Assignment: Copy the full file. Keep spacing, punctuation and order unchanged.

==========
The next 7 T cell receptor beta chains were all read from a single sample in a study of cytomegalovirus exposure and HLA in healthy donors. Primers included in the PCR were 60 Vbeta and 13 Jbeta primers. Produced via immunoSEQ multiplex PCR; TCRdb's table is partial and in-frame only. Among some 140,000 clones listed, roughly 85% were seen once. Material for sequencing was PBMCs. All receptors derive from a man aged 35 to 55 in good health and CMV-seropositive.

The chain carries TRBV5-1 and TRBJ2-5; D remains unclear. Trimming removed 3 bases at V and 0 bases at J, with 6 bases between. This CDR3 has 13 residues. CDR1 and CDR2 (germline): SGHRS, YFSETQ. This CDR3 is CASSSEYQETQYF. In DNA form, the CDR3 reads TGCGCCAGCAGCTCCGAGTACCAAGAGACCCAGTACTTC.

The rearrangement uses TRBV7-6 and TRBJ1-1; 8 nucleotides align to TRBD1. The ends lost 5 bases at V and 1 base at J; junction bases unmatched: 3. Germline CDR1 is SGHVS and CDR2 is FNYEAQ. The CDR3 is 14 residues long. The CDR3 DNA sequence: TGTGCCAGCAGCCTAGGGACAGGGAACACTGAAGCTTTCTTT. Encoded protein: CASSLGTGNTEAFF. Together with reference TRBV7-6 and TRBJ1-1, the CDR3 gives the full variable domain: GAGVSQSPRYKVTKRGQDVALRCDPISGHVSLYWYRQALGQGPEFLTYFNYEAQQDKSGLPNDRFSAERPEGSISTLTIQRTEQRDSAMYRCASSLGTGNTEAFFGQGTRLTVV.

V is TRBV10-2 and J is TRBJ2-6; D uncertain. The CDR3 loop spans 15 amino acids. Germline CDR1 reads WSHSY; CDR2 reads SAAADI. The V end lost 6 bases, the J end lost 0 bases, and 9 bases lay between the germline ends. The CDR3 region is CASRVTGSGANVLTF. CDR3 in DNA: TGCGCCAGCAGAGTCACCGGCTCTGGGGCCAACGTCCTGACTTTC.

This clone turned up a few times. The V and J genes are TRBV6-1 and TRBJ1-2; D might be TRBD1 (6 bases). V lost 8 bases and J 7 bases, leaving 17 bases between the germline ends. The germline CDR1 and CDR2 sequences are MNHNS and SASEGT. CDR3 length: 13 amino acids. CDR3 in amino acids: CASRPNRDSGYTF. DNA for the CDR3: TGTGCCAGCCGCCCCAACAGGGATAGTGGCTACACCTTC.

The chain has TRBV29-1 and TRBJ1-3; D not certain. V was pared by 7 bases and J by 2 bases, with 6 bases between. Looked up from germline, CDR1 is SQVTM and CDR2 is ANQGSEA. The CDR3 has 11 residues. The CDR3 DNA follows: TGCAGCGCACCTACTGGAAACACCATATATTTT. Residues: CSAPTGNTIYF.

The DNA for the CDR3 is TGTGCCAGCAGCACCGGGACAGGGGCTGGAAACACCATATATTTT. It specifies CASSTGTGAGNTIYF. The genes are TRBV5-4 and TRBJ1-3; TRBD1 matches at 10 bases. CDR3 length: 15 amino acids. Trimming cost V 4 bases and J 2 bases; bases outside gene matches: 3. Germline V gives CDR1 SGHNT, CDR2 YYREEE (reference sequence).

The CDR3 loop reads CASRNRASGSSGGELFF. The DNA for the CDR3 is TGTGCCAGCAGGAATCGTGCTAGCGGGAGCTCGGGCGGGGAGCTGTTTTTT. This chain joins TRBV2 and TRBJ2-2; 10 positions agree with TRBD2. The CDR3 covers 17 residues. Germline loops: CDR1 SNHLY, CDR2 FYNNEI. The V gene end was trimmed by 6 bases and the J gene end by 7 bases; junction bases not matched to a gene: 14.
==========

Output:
The next 7 T cell receptor beta chains were all read from a single sample in a study of cytomegalovirus exposure and HLA in healthy donors. Primers included in the PCR were 60 Vbeta and 13 Jbeta primers. Produced via immunoSEQ multiplex PCR; TCRdb's table is partial and in-frame only. Among some 140,000 clones listed, roughly 85% were seen once. Material for sequencing was PBMCs. All receptors derive from a man aged 35 to 55 in good health and CMV-seropositive.

The chain carries TRBV5-1 and TRBJ2-5; D remains unclear. Trimming removed 3 bases at V and 0 bases at J, with 6 bases between. This CDR3 has 13 residues. CDR1 and CDR2 (germline): SGHRS, YFSETQ. This CDR3 is CASSSEYQETQYF. In DNA form, the CDR3 reads TGCGCCAGCAGCTCCGAGTACCAAGAGACCCAGTACTTC.

The rearrangement uses TRBV7-6 and TRBJ1-1; 8 nucleotides align to TRBD1. The ends lost 5 bases at V and 1 base at J; junction bases unmatched: 3. Germline CDR1 is SGHVS and CDR2 is FNYEAQ. The CDR3 is 14 residues long. The CDR3 DNA sequence: TGTGCCAGCAGCCTAGGGACAGGGAACACTGAAGCTTTCTTT. Encoded protein: CASSLGTGNTEAFF. Together with reference TRBV7-6 and TRBJ1-1, the CDR3 gives the full variable domain: GAGVSQSPRYKVTKRGQDVALRCDPISGHVSLYWYRQALGQGPEFLTYFNYEAQQDKSGLPNDRFSAERPEGSISTLTIQRTEQRDSAMYRCASSLGTGNTEAFFGQGTRLTVV.

V is TRBV10-2 and J is TRBJ2-6; D uncertain. The CDR3 loop spans 15 amino acids. Germline CDR1 reads WSHSY; CDR2 reads SAAADI. The V end lost 6 bases, the J end lost 0 bases, and 9 bases lay between the germline ends. The CDR3 region is CASRVTGSGANVLTF. CDR3 in DNA: TGCGCCAGCAGAGTCACCGGCTCTGGGGCCAACGTCCTGACTTTC.

This clone turned up a few times. The V and J genes are TRBV6-1 and TRBJ1-2; D might be TRBD1 (6 bases). V lost 8 bases and J 7 bases, leaving 17 bases between the germline ends. The germline CDR1 and CDR2 sequences are MNHNS and SASEGT. CDR3 length: 13 amino acids. CDR3 in amino acids: CASRPNRDSGYTF. DNA for the CDR3: TGTGCCAGCCGCCCCAACAGGGATAGTGGCTACACCTTC.

The chain has TRBV29-1 and TRBJ1-3; D not certain. V was pared by 7 bases and J by 2 bases, with 6 bases between. Looked up from germline, CDR1 is SQVTM and CDR2 is ANQGSEA. The CDR3 has 11 residues. The CDR3 DNA follows: TGCAGCGCACCTACTGGAAACACCATATATTTT. Residues: CSAPTGNTIYF.

The DNA for the CDR3 is TGTGCCAGCAGCACCGGGACAGGGGCTGGAAACACCATATATTTT. It specifies CASSTGTGAGNTIYF. The genes are TRBV5-4 and TRBJ1-3; TRBD1 matches at 10 bases. CDR3 length: 15 amino acids. Trimming cost V 4 bases and J 2 bases; bases outside gene matches: 3. Germline V gives CDR1 SGHNT, CDR2 YYREEE (reference sequence).

The CDR3 loop reads CASRNRASGSSGGELFF. The DNA for the CDR3 is TGTGCCAGCAGGAATCGTGCTAGCGGGAGCTCGGGCGGGGAGCTGTTTTTT. This chain joins TRBV2 and TRBJ2-2; 10 positions agree with TRBD2. The CDR3 covers 17 residues. Germline loops: CDR1 SNHLY, CDR2 FYNNEI. The V gene end was trimmed by 6 bases and the J gene end by 7 bases; junction bases not matched to a gene: 14.